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Discussion Starter · #21 ·
I’ve been working on cleaning up parts and evaluating their condition (making a list of needed parts)..

Got the subframe pulled apart and cleaned. I still have one control arm bolt that won’t come out, I’ll probably need to pull out the torch to heat it up. Going to wire wheel and repaint and install new control arms.

Got the rust stripped off the oil pan and a layer of primer- In the past I’ve had really good results with Rustoleum Rust Reformer as a primer..

Also did a first pass wash of the transmission- turned out decent but will get some more attention.

Here are a few before and after pictures..

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Those are the right bushings but that is the wrong price, 3$ per bushing is the most they should cost.
Part numbers:
Mazda original: B00146062
Mazda substitution: GA5R46062
Hyundai/Kia: B00146062 (cheapest)
Hyundai/Kia sub: KKY0146062 (cheapest)
Hyundai/Kia sub 2: MB00146062

Search the net by part number or call your local mazda, kia or Hyundai dealer.

Change all four on the shift rod.
 
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Discussion Starter · #24 ·
Got the trans cleaned up and sprayed it with a thin coat of matching aluminum paint- turned out good. Also finished up the oil pan.

Question: Is it easier to install the engine and transmission as one? Or, install the transmission first, and then the engine? In the past when Ive done engine swaps / installs the transmission has always stayed in the car.

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I've done it together or separately with the engine first, then load the trans from the bottom. That rear cover on the trans is just held in with rtv of you wanted to pop it off and clean/ paint it too, stand the trans on the bell side and can zip it off pretty quick.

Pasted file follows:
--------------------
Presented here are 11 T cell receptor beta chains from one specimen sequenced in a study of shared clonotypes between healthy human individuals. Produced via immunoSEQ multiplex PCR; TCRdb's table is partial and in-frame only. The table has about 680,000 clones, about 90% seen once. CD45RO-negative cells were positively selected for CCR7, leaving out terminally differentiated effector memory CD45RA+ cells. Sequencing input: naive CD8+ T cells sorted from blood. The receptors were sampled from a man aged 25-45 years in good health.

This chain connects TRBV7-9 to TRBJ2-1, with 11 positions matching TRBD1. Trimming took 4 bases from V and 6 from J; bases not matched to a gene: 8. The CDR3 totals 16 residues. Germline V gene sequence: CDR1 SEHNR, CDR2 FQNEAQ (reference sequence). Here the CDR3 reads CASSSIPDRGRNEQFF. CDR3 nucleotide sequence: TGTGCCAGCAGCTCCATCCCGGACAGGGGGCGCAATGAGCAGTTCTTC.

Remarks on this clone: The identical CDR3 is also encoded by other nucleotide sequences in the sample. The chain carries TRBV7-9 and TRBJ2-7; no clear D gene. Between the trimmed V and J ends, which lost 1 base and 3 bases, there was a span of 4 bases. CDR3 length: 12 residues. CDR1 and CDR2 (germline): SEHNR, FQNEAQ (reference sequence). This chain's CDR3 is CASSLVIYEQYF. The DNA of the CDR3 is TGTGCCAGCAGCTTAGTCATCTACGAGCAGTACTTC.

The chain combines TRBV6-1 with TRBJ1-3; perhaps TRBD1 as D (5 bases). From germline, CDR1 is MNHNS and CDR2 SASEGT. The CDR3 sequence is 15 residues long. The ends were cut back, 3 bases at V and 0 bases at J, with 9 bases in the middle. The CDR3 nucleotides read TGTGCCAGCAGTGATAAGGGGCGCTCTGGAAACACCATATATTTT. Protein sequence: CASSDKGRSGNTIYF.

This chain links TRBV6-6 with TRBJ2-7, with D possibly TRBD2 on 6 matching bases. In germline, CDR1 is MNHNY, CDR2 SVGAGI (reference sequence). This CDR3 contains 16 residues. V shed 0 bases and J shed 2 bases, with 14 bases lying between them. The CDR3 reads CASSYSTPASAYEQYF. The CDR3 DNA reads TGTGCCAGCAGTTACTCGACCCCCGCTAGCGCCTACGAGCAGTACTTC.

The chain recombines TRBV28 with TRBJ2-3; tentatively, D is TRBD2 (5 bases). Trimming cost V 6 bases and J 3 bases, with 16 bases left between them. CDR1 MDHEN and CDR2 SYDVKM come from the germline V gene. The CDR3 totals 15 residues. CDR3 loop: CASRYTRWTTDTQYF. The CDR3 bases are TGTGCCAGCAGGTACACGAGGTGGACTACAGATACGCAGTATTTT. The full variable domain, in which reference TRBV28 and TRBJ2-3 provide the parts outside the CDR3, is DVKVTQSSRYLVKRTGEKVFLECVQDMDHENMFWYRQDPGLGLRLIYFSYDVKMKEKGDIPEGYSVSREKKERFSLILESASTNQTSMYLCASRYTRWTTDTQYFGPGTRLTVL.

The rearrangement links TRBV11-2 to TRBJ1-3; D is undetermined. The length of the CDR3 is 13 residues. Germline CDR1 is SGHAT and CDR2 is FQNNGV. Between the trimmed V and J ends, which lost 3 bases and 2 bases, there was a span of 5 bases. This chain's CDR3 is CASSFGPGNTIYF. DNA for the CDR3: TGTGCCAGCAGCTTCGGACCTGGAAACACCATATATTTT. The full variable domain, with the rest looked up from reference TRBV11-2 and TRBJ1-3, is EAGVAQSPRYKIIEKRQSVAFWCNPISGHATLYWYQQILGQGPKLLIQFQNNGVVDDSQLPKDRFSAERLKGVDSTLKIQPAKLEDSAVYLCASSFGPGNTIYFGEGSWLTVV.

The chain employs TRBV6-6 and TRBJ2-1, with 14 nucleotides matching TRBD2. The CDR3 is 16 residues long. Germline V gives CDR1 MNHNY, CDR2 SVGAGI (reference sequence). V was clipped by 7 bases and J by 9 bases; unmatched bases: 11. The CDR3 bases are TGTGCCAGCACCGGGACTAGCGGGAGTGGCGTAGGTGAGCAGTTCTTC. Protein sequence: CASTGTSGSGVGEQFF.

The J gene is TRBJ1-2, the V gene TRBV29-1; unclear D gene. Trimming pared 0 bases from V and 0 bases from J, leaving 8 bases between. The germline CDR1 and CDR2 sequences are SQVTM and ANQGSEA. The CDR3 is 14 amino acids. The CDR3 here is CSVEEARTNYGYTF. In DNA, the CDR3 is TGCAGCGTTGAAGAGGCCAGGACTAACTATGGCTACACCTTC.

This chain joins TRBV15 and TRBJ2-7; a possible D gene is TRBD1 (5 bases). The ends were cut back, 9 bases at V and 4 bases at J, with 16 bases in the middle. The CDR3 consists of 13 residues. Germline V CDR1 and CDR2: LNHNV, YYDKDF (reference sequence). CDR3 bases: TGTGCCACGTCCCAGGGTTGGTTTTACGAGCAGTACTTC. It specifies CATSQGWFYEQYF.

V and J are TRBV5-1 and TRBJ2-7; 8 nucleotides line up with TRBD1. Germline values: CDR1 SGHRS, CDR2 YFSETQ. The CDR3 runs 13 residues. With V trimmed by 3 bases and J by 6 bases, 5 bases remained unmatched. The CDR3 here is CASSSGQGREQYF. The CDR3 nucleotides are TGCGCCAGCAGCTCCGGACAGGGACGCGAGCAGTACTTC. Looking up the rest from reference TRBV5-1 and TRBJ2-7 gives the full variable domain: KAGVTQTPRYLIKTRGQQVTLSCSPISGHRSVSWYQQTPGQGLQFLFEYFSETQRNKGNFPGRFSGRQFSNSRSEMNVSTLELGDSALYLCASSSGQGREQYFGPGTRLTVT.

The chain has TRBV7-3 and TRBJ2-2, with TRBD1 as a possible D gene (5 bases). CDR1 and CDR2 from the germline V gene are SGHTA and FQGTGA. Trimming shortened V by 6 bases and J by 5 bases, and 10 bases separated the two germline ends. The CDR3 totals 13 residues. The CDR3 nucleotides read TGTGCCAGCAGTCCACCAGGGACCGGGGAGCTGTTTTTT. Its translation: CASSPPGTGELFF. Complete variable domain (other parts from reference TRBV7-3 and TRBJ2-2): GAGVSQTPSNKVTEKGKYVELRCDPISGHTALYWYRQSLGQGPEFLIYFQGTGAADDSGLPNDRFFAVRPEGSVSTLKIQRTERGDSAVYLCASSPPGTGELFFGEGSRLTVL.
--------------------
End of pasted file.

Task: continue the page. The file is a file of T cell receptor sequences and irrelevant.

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If you decide to remove the transmission cover, be careful when removing it, there is a spout inside the cap that runs into the primary gear shaft assembly, if the cap isn't pulled straight off it can break off the spout that is used to move fluid through the gears.

I always install the engine and transmission together, it's much easier. Install the front transmission mount. Hook the engine on the crane closer to the cam gear end, you will need to lift the transmission cap over the rad support. then lift the engine from the passenger side so the transmission cap clears the drivers wheel well. Push it towards the drivers side so the pulleys clear the frame on the passenger side and lower it until the front mount is sitting in it's holes...
If your engine crane is good you can get the engine in position and set piston to lower the engine very slowly and while it's lowering on it's own maneuver the engine and trans into place. If the engine crane is twitchy a second person is required to operate the crane.
When installing the engine alone or with someone never grab any point of the cam gear side that would allow your hands to get pinned between the block and frame, the cam gear and engine mount bracket (with 2 studs in it) are the safest grab points.